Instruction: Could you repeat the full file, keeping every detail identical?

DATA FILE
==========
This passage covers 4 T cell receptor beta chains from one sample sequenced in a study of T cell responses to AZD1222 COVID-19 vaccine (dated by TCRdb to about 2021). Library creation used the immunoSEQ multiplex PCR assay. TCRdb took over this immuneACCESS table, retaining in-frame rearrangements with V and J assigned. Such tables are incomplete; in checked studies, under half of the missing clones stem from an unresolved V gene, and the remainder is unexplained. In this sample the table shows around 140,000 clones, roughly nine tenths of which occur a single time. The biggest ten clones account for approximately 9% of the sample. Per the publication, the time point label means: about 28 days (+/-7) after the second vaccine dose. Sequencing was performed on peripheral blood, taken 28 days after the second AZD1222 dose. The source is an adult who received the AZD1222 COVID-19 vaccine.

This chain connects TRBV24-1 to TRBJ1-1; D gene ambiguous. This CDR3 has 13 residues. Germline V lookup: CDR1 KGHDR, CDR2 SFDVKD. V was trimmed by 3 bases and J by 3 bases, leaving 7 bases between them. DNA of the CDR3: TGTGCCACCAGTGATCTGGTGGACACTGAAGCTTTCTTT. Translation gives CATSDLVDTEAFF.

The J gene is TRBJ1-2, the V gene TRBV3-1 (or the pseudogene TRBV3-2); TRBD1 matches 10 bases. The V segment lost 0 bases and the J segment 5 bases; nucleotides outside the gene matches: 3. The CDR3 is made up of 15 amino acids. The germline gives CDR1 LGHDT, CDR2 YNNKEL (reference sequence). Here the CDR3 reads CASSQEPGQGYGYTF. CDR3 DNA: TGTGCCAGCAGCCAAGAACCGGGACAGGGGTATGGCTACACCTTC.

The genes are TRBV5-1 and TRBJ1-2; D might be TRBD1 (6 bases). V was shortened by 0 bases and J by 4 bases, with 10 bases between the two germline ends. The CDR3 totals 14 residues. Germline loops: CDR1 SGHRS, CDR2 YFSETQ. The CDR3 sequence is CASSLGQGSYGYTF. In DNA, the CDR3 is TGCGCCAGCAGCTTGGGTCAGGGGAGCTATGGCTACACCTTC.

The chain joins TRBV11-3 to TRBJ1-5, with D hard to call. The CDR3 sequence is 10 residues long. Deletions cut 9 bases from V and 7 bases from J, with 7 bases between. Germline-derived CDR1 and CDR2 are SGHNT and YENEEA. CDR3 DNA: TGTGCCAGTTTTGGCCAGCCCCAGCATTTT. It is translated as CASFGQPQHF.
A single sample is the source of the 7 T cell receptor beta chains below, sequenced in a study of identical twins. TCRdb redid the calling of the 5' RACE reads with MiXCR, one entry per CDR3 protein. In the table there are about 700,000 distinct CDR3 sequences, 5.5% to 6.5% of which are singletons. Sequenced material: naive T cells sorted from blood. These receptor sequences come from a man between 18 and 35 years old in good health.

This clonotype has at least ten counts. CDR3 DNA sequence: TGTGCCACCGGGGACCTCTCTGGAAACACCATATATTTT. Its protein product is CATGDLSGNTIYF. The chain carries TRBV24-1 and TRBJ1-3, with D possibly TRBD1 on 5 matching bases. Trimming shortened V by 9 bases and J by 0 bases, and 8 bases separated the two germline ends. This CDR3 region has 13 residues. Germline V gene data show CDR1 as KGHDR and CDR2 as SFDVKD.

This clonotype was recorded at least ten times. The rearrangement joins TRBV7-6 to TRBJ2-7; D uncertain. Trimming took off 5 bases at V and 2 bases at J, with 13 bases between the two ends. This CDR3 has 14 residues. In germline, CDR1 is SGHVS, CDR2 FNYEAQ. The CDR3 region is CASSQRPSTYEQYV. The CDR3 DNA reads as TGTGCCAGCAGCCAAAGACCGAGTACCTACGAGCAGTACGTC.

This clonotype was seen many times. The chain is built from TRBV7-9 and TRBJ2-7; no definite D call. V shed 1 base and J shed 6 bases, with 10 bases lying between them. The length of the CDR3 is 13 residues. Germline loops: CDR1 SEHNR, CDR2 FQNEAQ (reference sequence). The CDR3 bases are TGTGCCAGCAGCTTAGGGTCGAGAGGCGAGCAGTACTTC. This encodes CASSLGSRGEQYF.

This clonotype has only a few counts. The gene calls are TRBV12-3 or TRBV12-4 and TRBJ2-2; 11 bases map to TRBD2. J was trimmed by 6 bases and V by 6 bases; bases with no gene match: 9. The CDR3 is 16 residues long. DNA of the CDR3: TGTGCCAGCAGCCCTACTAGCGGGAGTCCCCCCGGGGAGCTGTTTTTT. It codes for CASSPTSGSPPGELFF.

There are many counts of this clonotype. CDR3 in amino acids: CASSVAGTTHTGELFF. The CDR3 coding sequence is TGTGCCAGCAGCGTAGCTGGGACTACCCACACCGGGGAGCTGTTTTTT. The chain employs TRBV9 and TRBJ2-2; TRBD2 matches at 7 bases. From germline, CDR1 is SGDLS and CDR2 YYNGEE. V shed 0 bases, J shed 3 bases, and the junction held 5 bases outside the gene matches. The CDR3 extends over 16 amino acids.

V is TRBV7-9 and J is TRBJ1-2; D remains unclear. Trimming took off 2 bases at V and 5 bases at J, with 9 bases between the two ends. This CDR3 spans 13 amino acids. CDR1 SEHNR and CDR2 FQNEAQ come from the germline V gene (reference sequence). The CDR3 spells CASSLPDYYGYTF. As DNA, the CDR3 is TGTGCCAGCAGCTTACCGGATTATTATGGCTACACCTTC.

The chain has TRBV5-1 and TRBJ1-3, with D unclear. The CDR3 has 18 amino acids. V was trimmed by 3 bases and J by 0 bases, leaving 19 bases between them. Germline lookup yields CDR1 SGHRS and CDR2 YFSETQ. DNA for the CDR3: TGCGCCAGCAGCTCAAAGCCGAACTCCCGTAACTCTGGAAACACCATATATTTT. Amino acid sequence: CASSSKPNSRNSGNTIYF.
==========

This passage covers 4 T cell receptor beta chains from one sample sequenced in a study of T cell responses to AZD1222 COVID-19 vaccine (dated by TCRdb to about 2021). Library creation used the immunoSEQ multiplex PCR assay. TCRdb took over this immuneACCESS table, retaining in-frame rearrangements with V and J assigned. Such tables are incomplete; in checked studies, under half of the missing clones stem from an unresolved V gene, and the remainder is unexplained. In this sample the table shows around 140,000 clones, roughly nine tenths of which occur a single time. The biggest ten clones account for approximately 9% of the sample. Per the publication, the time point label means: about 28 days (+/-7) after the second vaccine dose. Sequencing was performed on peripheral blood, taken 28 days after the second AZD1222 dose. The source is an adult who received the AZD1222 COVID-19 vaccine.

This chain connects TRBV24-1 to TRBJ1-1; D gene ambiguous. This CDR3 has 13 residues. Germline V lookup: CDR1 KGHDR, CDR2 SFDVKD. V was trimmed by 3 bases and J by 3 bases, leaving 7 bases between them. DNA of the CDR3: TGTGCCACCAGTGATCTGGTGGACACTGAAGCTTTCTTT. Translation gives CATSDLVDTEAFF.

The J gene is TRBJ1-2, the V gene TRBV3-1 (or the pseudogene TRBV3-2); TRBD1 matches 10 bases. The V segment lost 0 bases and the J segment 5 bases; nucleotides outside the gene matches: 3. The CDR3 is made up of 15 amino acids. The germline gives CDR1 LGHDT, CDR2 YNNKEL (reference sequence). Here the CDR3 reads CASSQEPGQGYGYTF. CDR3 DNA: TGTGCCAGCAGCCAAGAACCGGGACAGGGGTATGGCTACACCTTC.

The genes are TRBV5-1 and TRBJ1-2; D might be TRBD1 (6 bases). V was shortened by 0 bases and J by 4 bases, with 10 bases between the two germline ends. The CDR3 totals 14 residues. Germline loops: CDR1 SGHRS, CDR2 YFSETQ. The CDR3 sequence is CASSLGQGSYGYTF. In DNA, the CDR3 is TGCGCCAGCAGCTTGGGTCAGGGGAGCTATGGCTACACCTTC.

The chain joins TRBV11-3 to TRBJ1-5, with D hard to call. The CDR3 sequence is 10 residues long. Deletions cut 9 bases from V and 7 bases from J, with 7 bases between. Germline-derived CDR1 and CDR2 are SGHNT and YENEEA. CDR3 DNA: TGTGCCAGTTTTGGCCAGCCCCAGCATTTT. It is translated as CASFGQPQHF.
A single sample is the source of the 7 T cell receptor beta chains below, sequenced in a study of identical twins. TCRdb redid the calling of the 5' RACE reads with MiXCR, one entry per CDR3 protein. In the table there are about 700,000 distinct CDR3 sequences, 5.5% to 6.5% of which are singletons. Sequenced material: naive T cells sorted from blood. These receptor sequences come from a man between 18 and 35 years old in good health.

This clonotype has at least ten counts. CDR3 DNA sequence: TGTGCCACCGGGGACCTCTCTGGAAACACCATATATTTT. Its protein product is CATGDLSGNTIYF. The chain carries TRBV24-1 and TRBJ1-3, with D possibly TRBD1 on 5 matching bases. Trimming shortened V by 9 bases and J by 0 bases, and 8 bases separated the two germline ends. This CDR3 region has 13 residues. Germline V gene data show CDR1 as KGHDR and CDR2 as SFDVKD.

This clonotype was recorded at least ten times. The rearrangement joins TRBV7-6 to TRBJ2-7; D uncertain. Trimming took off 5 bases at V and 2 bases at J, with 13 bases between the two ends. This CDR3 has 14 residues. In germline, CDR1 is SGHVS, CDR2 FNYEAQ. The CDR3 region is CASSQRPSTYEQYV. The CDR3 DNA reads as TGTGCCAGCAGCCAAAGACCGAGTACCTACGAGCAGTACGTC.

This clonotype was seen many times. The chain is built from TRBV7-9 and TRBJ2-7; no definite D call. V shed 1 base and J shed 6 bases, with 10 bases lying between them. The length of the CDR3 is 13 residues. Germline loops: CDR1 SEHNR, CDR2 FQNEAQ (reference sequence). The CDR3 bases are TGTGCCAGCAGCTTAGGGTCGAGAGGCGAGCAGTACTTC. This encodes CASSLGSRGEQYF.

This clonotype has only a few counts. The gene calls are TRBV12-3 or TRBV12-4 and TRBJ2-2; 11 bases map to TRBD2. J was trimmed by 6 bases and V by 6 bases; bases with no gene match: 9. The CDR3 is 16 residues long. DNA of the CDR3: TGTGCCAGCAGCCCTACTAGCGGGAGTCCCCCCGGGGAGCTGTTTTTT. It codes for CASSPTSGSPPGELFF.

There are many counts of this clonotype. CDR3 in amino acids: CASSVAGTTHTGELFF. The CDR3 coding sequence is TGTGCCAGCAGCGTAGCTGGGACTACCCACACCGGGGAGCTGTTTTTT. The chain employs TRBV9 and TRBJ2-2; TRBD2 matches at 7 bases. From germline, CDR1 is SGDLS and CDR2 YYNGEE. V shed 0 bases, J shed 3 bases, and the junction held 5 bases outside the gene matches. The CDR3 extends over 16 amino acids.

V is TRBV7-9 and J is TRBJ1-2; D remains unclear. Trimming took off 2 bases at V and 5 bases at J, with 9 bases between the two ends. This CDR3 spans 13 amino acids. CDR1 SEHNR and CDR2 FQNEAQ come from the germline V gene (reference sequence). The CDR3 spells CASSLPDYYGYTF. As DNA, the CDR3 is TGTGCCAGCAGCTTACCGGATTATTATGGCTACACCTTC.

The chain has TRBV5-1 and TRBJ1-3, with D unclear. The CDR3 has 18 amino acids. V was trimmed by 3 bases and J by 0 bases, leaving 19 bases between them. Germline lookup yields CDR1 SGHRS and CDR2 YFSETQ. DNA for the CDR3: TGCGCCAGCAGCTCAAAGCCGAACTCCCGTAACTCTGGAAACACCATATATTTT. Amino acid sequence: CASSSKPNSRNSGNTIYF.